McCarthy said he definitely noticed a lack of pass rush by the defense in the fourth quarter compared to earlier in the game, and the pass protection on offense again broke down after allowing only two sacks through the first three quarters.

"To have as much production on offense as we did in the first three quarters, and then...the last two series on offense and defense and the long kick return to me are huge indicators of what happened yesterday."

Momentum kicks in

For the second straight week, the Packers' fortunes changed on momentum-turning plays in the kicking game.

Against the Vikings on Nov. 1, the Packers had rallied from a 24-3 deficit to get within 24-20 when Minnesota kick returner Percy Harvin busted loose for a 48-yard return, setting up a Vikings' touchdown that restored their two-score lead. It was Harvin's second long return of the day, and the breakdown sapped some energy from the comeback effort.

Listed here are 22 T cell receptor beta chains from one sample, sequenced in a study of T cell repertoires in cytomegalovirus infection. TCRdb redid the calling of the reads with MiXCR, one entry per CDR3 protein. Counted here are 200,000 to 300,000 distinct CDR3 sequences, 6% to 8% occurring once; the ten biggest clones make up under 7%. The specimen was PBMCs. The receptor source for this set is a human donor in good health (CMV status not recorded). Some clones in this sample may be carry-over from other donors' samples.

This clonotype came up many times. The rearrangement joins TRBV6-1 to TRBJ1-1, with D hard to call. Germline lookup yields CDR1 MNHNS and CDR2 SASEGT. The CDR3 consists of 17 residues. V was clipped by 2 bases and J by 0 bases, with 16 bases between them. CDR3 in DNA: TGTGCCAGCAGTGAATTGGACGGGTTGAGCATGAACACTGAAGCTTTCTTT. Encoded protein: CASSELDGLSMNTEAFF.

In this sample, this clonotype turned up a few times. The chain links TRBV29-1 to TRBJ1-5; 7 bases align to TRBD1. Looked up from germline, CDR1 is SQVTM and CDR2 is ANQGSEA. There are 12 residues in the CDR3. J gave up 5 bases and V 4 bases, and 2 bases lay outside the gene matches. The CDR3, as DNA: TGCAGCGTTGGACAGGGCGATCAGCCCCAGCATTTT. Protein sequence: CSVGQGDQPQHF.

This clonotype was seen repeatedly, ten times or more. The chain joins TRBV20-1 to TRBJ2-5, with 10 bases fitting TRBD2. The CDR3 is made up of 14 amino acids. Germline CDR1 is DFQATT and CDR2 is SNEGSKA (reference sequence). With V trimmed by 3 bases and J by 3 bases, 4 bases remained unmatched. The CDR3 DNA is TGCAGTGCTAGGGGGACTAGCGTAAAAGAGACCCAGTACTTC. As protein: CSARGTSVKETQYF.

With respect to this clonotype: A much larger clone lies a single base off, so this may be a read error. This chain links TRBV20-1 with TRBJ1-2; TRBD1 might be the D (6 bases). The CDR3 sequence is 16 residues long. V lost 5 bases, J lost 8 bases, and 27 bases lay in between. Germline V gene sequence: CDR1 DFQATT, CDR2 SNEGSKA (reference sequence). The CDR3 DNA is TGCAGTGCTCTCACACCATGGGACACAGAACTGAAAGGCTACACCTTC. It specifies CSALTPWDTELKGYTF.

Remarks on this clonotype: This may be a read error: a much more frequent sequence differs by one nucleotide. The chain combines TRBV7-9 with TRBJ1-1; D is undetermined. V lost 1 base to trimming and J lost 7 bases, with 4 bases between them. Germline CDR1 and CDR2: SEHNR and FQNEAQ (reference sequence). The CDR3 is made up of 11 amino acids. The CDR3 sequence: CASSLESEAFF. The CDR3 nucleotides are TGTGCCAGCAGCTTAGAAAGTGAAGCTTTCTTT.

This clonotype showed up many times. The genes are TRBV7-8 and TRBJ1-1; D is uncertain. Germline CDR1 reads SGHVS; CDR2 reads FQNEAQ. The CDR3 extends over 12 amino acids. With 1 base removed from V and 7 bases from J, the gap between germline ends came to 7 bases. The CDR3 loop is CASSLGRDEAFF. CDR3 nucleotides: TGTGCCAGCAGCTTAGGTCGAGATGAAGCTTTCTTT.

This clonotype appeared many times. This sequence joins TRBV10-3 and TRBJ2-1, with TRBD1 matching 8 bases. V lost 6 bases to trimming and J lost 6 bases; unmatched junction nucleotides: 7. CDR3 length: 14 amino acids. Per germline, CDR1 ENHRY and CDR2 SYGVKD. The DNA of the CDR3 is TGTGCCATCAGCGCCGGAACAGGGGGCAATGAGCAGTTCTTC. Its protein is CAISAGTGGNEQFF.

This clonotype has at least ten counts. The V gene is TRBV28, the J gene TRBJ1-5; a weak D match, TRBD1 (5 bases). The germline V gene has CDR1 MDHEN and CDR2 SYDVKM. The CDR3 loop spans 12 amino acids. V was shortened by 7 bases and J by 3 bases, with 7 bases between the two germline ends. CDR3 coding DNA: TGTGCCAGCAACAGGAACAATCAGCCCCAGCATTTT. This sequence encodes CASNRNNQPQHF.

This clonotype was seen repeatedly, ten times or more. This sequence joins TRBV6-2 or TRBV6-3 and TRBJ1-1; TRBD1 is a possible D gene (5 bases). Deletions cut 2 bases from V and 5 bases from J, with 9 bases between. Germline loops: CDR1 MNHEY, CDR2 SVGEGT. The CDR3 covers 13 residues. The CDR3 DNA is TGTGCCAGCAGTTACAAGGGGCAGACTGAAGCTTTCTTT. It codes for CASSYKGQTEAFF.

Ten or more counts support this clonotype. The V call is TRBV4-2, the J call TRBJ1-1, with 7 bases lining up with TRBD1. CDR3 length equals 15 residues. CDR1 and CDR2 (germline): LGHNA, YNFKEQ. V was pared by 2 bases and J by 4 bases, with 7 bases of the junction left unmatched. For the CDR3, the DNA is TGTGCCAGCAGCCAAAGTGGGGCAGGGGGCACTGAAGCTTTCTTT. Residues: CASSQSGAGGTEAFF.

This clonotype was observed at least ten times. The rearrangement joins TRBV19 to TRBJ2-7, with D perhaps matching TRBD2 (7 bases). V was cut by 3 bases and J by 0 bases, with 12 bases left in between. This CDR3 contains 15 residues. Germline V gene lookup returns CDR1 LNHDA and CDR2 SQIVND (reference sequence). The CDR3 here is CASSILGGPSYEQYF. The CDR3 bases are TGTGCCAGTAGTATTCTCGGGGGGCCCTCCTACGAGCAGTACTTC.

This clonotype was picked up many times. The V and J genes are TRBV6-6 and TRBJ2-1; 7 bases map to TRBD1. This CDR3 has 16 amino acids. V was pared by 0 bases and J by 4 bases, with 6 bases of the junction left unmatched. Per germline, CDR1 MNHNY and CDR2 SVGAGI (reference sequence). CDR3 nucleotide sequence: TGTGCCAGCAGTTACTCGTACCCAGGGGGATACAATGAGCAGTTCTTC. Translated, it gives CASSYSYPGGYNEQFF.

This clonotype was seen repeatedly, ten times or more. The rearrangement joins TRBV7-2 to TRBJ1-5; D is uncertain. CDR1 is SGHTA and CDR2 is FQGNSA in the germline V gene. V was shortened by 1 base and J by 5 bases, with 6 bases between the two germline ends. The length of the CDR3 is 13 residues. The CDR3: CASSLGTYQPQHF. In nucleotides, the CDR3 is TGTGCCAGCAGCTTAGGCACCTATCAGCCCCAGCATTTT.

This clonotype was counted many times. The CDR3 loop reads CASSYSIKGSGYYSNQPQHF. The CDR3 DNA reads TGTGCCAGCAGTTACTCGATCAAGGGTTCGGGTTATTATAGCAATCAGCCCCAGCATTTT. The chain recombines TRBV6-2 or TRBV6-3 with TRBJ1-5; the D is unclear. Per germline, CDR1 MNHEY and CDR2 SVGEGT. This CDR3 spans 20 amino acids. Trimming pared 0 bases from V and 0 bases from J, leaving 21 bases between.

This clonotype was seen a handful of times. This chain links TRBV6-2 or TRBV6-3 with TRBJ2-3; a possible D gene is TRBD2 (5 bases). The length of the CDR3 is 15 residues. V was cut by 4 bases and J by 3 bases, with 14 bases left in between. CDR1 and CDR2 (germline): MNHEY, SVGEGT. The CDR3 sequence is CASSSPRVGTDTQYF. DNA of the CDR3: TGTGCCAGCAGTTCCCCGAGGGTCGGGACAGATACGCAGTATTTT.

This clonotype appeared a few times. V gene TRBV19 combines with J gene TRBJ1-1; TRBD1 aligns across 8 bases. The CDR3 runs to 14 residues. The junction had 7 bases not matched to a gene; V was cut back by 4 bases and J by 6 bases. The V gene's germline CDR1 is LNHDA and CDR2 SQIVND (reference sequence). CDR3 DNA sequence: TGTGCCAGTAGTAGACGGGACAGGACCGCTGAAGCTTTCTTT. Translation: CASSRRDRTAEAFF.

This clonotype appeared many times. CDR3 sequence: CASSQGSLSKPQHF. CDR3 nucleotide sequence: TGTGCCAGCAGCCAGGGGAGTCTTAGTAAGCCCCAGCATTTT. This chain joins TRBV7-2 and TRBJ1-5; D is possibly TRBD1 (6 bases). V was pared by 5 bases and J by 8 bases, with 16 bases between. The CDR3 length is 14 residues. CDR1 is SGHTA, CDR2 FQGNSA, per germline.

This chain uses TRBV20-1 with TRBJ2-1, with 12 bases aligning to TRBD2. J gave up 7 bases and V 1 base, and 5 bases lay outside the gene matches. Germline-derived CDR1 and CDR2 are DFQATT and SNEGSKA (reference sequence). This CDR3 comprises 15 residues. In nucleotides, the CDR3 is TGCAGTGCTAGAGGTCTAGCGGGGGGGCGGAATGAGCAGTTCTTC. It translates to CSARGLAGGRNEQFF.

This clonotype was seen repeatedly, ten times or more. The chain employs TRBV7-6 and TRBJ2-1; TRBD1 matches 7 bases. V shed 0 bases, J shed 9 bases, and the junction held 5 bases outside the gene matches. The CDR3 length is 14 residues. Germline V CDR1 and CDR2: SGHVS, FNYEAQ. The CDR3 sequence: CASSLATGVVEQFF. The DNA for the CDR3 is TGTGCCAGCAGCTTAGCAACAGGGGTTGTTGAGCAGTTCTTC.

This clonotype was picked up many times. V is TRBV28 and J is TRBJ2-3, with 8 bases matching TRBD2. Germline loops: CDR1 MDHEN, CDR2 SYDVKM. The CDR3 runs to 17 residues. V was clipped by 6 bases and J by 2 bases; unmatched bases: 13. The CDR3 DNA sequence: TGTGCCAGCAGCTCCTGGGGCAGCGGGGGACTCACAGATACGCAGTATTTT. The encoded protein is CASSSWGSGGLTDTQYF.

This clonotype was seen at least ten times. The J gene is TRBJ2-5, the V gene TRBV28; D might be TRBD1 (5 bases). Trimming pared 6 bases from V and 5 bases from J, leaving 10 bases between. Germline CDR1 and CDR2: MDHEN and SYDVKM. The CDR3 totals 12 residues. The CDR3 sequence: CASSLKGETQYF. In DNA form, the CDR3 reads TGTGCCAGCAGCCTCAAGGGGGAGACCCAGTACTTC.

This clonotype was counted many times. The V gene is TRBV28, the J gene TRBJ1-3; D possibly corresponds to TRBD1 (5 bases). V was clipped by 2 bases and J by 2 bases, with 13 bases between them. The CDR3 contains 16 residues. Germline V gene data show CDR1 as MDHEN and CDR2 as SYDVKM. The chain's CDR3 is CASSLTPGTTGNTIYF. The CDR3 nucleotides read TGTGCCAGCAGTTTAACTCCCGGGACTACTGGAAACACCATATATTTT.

On Sunday, Tampa Bay's Smith did almost the same thing, stealing the momentum with his long kickoff return right after the Packers had taken a 28-17 lead. The Buccaneers got going at that point and dominated the rest of the game.

"To me it was basically the same in that the returner made one move, got vertical, and we did not make him deviate (from) his path," special teams coordinator Shawn Slocum said. "You have to do that with these guys because they're too fast and too explosive. That's where there's common ground, and it's something we can't do if we're going to be successful covering kicks."

The kicking game also had an earlier breakdown, allowing a blocked punt that was returned for a touchdown. That tied the game at 14 after the Packers had scored touchdowns on two of their first four offensive possessions.

"The momentum swings, the field positions swings that we've had two weeks in a row has definitely factored in the outcome of the game," McCarthy said.

O-line unsettled